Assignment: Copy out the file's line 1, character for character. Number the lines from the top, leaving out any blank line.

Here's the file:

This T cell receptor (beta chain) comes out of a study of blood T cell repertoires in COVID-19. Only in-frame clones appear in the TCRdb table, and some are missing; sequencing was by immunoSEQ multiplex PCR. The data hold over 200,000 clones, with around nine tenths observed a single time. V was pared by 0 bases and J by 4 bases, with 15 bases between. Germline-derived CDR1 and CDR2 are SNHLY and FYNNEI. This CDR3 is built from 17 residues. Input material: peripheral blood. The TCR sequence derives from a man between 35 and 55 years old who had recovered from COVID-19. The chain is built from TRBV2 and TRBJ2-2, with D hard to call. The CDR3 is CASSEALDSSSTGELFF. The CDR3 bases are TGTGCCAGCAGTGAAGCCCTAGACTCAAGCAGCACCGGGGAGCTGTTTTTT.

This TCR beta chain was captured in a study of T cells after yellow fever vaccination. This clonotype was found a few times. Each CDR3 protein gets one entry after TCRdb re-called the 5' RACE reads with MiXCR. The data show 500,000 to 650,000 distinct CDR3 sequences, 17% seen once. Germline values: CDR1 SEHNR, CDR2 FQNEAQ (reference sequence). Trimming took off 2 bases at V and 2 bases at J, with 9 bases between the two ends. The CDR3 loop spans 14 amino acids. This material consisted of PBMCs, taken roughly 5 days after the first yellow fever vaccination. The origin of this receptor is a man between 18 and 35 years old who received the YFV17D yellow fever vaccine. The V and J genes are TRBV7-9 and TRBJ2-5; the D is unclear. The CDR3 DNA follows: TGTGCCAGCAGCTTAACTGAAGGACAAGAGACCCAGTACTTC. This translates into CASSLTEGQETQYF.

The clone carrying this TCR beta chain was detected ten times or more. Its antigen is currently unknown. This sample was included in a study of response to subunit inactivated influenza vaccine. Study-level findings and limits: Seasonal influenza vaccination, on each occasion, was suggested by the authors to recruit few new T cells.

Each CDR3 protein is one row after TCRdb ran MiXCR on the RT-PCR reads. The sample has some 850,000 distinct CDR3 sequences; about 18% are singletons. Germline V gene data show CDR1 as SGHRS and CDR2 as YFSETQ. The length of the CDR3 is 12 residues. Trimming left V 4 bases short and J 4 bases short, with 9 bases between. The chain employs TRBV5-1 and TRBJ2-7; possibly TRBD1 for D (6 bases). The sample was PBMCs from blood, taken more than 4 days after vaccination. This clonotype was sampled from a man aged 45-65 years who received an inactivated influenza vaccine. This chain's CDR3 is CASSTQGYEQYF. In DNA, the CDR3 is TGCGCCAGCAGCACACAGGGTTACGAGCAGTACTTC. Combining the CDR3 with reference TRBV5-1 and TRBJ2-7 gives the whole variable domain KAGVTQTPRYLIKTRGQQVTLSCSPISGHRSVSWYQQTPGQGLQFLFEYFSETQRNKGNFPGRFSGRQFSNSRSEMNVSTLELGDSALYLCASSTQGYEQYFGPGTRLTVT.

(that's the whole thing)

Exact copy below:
This T cell receptor (beta chain) comes out of a study of blood T cell repertoires in COVID-19. Only in-frame clones appear in the TCRdb table, and some are missing; sequencing was by immunoSEQ multiplex PCR. The data hold over 200,000 clones, with around nine tenths observed a single time. V was pared by 0 bases and J by 4 bases, with 15 bases between. Germline-derived CDR1 and CDR2 are SNHLY and FYNNEI. This CDR3 is built from 17 residues. Input material: peripheral blood. The TCR sequence derives from a man between 35 and 55 years old who had recovered from COVID-19. The chain is built from TRBV2 and TRBJ2-2, with D hard to call. The CDR3 is CASSEALDSSSTGELFF. The CDR3 bases are TGTGCCAGCAGTGAAGCCCTAGACTCAAGCAGCACCGGGGAGCTGTTTTTT.